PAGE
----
Page 15 - Campus Technology, June 2017
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At the same time you get that webcam, consider a wired or wireless microphone. A headset with both earphones and mic will work if you’re not doing headshots; otherwise, “it looks really silly on your head.” But if you’re sitting in front of your device recording yourself talking, consider a Blue mic that plugs into a USB or Lightning port or a wireless solution that attaches to your lapel. Either would look fine, even if they show up in the video.
5) Explore a Range of Recording Software
If you’re using your smartphone to record videos, it already includes software to handle the capture. The same with a laptop outfitted with a webcam, either internal or external. To take your production operations “a step further” and do screen recording or a slideshow presentation, you’ll need additional software. But that doesn’t mean you need to spend money.
Burriel points to Screencast-O-Matic, a free option that allows you to record up to 15 minutes and save your recording as a file or post it to YouTube. (A $15/year “pro” version expands your options, allowing you to make longer recordings and publish to other locations.)
Up from there, Burriel noted, it’s a “sliding scale” that includes feature-rich programs as TechSmith Camtasia, Adobe Captivate and Adobe Presenter. These are “so much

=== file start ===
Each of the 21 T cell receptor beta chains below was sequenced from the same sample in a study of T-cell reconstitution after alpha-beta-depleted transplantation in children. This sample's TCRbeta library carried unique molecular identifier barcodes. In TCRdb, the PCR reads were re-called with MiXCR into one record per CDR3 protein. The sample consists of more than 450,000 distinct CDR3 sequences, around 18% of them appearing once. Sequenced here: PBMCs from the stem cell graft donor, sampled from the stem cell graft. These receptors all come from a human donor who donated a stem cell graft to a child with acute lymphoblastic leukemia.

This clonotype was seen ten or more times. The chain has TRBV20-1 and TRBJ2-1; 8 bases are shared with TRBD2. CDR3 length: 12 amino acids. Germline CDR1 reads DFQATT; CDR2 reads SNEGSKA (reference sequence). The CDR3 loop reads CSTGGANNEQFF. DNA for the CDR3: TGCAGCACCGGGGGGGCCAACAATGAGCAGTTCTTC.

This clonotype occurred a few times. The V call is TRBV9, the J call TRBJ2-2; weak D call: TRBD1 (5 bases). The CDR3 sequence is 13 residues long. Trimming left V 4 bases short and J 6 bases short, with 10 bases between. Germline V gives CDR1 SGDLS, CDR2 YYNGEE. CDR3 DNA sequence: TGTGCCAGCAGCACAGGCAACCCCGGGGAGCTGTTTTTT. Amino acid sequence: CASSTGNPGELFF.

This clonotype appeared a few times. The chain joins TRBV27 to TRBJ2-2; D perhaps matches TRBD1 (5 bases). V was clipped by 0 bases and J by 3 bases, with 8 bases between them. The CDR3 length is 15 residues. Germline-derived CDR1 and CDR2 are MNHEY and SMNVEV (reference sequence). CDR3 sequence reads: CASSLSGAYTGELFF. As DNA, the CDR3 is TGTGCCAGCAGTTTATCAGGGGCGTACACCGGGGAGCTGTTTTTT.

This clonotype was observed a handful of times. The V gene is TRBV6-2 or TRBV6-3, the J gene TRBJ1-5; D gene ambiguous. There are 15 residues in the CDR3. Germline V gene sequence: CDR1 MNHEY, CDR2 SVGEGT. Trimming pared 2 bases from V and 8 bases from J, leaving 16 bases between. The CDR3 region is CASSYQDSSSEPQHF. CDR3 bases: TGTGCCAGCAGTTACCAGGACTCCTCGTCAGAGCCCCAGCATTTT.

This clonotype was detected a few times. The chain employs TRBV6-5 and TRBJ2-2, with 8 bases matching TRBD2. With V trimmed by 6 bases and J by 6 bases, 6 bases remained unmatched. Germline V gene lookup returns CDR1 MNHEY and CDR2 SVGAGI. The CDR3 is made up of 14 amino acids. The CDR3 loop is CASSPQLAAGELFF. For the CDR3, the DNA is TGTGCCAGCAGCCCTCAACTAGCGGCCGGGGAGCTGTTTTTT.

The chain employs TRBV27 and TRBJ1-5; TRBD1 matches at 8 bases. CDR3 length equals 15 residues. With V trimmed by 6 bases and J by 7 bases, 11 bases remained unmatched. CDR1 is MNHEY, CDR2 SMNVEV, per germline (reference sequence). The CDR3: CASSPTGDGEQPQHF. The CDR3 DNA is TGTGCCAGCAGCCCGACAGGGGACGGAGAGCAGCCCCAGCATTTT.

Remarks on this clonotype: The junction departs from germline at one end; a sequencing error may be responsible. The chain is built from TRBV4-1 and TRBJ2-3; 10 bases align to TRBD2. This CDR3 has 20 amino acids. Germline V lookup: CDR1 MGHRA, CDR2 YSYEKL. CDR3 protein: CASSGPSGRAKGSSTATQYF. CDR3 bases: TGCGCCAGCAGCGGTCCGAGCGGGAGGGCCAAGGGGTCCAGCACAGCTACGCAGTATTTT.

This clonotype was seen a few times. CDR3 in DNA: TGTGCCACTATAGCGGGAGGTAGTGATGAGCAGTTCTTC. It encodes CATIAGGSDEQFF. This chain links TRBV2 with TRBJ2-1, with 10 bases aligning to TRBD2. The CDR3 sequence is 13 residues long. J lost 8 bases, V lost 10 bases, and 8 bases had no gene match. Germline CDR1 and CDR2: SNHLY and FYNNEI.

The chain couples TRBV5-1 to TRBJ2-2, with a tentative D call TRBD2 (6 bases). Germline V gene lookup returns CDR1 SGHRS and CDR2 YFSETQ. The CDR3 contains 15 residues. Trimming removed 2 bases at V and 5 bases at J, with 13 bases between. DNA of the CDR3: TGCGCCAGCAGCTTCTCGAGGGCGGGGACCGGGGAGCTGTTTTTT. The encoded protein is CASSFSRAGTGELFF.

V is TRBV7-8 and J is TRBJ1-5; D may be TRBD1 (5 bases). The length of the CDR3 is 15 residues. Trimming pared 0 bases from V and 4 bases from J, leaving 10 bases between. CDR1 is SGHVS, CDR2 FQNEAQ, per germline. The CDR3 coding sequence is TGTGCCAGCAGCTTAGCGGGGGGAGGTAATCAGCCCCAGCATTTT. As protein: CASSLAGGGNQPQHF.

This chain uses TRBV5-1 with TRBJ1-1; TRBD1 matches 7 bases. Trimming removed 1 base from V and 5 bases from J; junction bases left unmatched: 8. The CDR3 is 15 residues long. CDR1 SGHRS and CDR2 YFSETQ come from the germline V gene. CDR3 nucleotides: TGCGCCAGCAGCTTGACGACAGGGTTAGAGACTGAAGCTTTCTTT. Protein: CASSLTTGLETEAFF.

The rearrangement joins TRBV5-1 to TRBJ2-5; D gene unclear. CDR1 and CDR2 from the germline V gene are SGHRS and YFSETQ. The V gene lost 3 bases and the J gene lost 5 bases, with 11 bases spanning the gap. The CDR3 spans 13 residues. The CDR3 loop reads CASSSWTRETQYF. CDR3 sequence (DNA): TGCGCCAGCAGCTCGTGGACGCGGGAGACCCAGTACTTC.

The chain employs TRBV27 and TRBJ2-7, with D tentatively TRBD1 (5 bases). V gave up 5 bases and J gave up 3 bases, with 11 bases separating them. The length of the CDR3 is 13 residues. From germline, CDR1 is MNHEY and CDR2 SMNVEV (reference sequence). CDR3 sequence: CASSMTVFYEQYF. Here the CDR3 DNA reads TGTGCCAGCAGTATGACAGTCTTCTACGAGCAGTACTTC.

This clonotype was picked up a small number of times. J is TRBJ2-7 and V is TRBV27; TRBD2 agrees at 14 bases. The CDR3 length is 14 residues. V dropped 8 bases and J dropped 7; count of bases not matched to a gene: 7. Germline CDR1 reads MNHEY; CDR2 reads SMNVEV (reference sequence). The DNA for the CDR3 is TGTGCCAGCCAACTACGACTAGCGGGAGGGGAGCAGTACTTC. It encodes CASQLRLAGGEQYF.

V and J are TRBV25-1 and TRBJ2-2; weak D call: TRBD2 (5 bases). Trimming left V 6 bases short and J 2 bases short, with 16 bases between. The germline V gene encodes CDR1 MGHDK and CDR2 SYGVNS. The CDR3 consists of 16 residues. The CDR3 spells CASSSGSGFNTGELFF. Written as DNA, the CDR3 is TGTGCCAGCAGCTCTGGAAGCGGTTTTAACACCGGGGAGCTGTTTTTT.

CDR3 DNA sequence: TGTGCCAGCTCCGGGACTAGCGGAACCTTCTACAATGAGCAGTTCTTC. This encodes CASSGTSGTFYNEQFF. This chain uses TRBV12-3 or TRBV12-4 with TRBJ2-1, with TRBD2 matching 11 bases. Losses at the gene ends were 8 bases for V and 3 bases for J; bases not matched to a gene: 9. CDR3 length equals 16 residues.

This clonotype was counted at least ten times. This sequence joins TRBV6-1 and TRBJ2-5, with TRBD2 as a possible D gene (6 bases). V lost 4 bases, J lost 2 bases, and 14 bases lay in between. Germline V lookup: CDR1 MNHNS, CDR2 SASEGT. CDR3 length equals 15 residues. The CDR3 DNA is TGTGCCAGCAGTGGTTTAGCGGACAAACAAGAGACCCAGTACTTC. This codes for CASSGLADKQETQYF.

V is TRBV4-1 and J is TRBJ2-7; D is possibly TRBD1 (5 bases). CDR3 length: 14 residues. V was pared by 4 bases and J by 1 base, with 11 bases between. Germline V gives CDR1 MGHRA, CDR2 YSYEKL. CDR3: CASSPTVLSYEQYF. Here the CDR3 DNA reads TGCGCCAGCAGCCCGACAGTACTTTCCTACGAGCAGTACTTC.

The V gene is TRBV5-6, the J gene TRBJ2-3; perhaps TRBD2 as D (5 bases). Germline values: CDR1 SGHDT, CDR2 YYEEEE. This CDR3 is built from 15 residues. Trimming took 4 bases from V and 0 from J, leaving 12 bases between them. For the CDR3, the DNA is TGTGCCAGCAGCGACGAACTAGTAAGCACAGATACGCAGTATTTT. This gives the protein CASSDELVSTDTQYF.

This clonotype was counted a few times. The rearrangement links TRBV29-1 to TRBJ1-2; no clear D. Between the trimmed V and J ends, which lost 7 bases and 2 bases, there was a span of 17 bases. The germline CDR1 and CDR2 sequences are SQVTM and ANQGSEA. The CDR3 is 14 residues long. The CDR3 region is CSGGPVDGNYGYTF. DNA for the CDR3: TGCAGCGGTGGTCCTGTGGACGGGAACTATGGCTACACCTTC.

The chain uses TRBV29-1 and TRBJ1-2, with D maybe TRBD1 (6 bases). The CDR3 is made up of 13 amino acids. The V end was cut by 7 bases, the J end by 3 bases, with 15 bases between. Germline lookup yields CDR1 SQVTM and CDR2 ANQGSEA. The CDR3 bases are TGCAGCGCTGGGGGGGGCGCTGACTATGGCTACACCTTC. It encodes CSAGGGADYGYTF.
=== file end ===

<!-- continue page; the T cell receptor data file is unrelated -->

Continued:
more than just screen recorders,” he insisted. Videos can include bookmarking, allowing viewers to run a text search and be taken directly to a specific part of the recording. “It’s the difference between a basic or what I sometimes call a ‘dumb’ recording and an enhanced or ‘intelligent’ recording,” he explained.
A step beyond those dedicated applications are “online video platforms,” including TechSmith Relay, Panopto, Tegrity and Kaltura (the “800-pound gorilla that everyone is trying to play the me-too games with”). These OVPs, as Burriel refers to them, include a recording component and are typically licensed by the institution for full campus usage for managing and delivering videos as well.
6) Forget About Editing Your Videos
“Editing scares a lot of people in the video world,” observed Burriel, adding, “I probably fall into the domain of people who get scared.”
His suggestion is to keep videos at two to five minutes in length and never to edit them. “It’s a lot easier to delete it and produce another three-minute recording than it is to spend 30 minutes trying to edit out all the ‘ums’ and ‘ahs’” of a longer recording.
Other advantages of shorter videos are that students are more likely to watch them all the way through, and the
concepts covered are more likely to be retained. “My recommendation to professors who want to record lessons is that they chunk up or cut up their presentations into very small consumable bits,” he said.
While you’re at it, he said, work from a basic script — even bullet points — to keep the videos concise and on point.
7) Remember Accessibility
Accessibility, declared Burriel, “is paramount in all student content.” For videos, that means providing captions. Fortunately, there is “no shortage of caption providers out

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